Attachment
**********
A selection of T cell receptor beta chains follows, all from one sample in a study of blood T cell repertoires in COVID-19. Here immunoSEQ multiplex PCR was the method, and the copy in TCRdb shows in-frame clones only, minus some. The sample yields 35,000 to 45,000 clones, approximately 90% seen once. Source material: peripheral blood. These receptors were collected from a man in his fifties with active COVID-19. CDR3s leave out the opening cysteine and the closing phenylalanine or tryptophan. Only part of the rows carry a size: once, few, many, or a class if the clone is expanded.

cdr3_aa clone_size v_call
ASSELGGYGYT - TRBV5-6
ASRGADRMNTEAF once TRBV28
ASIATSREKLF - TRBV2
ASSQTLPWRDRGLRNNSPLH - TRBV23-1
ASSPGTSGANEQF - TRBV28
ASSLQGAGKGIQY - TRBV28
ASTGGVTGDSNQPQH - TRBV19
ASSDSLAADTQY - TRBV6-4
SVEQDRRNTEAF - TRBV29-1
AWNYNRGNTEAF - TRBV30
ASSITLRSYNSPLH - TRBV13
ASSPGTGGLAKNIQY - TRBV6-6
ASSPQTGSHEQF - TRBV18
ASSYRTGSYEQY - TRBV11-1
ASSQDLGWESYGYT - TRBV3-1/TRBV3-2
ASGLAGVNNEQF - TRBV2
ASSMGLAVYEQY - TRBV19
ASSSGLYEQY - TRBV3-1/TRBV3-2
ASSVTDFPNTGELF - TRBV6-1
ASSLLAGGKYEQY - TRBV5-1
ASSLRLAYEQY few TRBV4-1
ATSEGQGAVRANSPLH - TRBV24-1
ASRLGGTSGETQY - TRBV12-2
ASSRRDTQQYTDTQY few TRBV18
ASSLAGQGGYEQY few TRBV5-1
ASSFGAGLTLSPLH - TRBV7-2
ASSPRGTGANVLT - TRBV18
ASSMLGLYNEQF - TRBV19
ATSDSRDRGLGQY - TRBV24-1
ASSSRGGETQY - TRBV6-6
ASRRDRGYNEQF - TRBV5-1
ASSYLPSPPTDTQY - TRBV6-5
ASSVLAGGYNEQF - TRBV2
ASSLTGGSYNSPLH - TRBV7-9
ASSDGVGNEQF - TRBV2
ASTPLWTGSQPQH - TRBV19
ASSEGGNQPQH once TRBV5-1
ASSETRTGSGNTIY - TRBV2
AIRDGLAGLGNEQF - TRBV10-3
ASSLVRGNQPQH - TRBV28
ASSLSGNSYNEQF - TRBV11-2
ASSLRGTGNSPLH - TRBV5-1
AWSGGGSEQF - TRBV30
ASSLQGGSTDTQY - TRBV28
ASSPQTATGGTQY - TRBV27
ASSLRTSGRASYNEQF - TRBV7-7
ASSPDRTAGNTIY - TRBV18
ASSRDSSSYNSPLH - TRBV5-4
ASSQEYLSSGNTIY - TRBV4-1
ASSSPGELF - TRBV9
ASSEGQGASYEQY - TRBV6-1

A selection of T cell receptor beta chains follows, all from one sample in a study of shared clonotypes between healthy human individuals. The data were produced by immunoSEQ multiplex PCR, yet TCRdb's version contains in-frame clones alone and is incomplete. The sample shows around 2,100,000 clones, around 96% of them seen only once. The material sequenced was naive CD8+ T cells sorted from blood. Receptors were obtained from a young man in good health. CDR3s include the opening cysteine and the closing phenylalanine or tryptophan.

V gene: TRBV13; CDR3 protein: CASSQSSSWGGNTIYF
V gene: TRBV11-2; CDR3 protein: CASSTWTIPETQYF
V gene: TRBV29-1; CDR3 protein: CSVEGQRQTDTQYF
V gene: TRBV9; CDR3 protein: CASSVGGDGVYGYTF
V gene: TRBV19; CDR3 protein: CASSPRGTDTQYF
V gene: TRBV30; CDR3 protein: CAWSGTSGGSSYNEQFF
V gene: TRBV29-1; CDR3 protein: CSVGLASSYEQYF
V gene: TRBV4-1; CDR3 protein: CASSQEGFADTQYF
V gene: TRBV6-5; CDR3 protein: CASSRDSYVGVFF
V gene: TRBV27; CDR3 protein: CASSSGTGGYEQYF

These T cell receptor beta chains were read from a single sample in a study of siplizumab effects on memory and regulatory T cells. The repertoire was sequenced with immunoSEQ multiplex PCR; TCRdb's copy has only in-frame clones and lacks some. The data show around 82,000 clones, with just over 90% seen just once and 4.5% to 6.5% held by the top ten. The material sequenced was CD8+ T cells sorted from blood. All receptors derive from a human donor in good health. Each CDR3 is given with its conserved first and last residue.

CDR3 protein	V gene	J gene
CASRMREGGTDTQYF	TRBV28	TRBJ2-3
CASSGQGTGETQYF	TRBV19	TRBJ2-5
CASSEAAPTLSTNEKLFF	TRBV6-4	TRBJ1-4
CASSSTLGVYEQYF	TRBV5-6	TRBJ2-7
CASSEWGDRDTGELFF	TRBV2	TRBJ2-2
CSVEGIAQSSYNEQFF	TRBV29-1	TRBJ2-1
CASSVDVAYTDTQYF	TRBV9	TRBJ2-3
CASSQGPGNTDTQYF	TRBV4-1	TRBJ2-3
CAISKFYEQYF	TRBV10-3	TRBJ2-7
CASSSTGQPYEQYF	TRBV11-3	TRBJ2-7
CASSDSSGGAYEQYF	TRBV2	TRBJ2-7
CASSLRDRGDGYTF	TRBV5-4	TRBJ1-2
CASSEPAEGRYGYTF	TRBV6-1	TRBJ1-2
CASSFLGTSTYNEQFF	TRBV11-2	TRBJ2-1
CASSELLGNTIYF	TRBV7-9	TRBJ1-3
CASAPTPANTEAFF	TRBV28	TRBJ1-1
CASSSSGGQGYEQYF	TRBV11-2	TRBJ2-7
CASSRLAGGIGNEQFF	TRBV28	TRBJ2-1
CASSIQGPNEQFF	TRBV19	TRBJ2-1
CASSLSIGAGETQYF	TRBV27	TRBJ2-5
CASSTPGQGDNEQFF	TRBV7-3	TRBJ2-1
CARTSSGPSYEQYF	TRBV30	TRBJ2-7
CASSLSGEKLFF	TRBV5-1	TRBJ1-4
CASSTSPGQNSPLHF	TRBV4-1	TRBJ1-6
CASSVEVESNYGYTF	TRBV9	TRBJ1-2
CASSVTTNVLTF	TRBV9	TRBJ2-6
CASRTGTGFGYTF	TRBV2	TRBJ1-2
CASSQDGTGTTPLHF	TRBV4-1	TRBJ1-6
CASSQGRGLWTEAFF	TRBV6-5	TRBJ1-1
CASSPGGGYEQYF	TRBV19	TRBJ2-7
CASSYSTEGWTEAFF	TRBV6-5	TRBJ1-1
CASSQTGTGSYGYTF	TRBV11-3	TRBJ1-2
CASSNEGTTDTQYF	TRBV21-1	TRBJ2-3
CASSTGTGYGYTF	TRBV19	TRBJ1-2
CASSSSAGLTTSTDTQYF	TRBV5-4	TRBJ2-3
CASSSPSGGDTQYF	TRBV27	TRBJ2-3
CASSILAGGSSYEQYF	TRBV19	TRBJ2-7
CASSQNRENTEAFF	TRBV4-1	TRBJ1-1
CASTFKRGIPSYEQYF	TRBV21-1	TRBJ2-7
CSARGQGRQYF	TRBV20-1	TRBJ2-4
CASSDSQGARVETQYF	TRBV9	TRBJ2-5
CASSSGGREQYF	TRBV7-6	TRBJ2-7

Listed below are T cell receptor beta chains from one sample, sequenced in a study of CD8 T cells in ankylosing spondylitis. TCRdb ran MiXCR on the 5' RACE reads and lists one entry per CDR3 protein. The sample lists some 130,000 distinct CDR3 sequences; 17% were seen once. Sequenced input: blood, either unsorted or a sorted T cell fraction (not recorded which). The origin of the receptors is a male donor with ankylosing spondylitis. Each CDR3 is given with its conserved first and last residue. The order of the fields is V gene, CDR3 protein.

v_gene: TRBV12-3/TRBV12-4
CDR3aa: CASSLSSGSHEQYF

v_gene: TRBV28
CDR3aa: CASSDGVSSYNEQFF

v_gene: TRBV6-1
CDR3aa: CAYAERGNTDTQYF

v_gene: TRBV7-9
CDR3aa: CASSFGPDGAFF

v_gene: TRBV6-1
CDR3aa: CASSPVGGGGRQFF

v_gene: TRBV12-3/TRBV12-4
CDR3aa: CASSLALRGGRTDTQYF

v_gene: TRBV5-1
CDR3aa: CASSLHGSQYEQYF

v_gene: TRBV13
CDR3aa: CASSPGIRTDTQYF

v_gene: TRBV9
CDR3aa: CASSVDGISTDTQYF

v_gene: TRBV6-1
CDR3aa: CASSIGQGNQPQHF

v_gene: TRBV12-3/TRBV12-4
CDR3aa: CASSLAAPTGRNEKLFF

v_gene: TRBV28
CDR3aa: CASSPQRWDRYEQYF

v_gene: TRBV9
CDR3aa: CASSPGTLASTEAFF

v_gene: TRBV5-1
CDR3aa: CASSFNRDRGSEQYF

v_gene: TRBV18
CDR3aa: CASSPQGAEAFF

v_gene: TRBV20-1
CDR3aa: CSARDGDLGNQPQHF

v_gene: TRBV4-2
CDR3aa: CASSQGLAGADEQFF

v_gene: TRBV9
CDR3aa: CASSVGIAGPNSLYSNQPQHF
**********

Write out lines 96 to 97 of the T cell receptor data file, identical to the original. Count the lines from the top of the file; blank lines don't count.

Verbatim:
CASSPGGGYEQYF	TRBV19	TRBJ2-7
CASSYSTEGWTEAFF	TRBV6-5	TRBJ1-1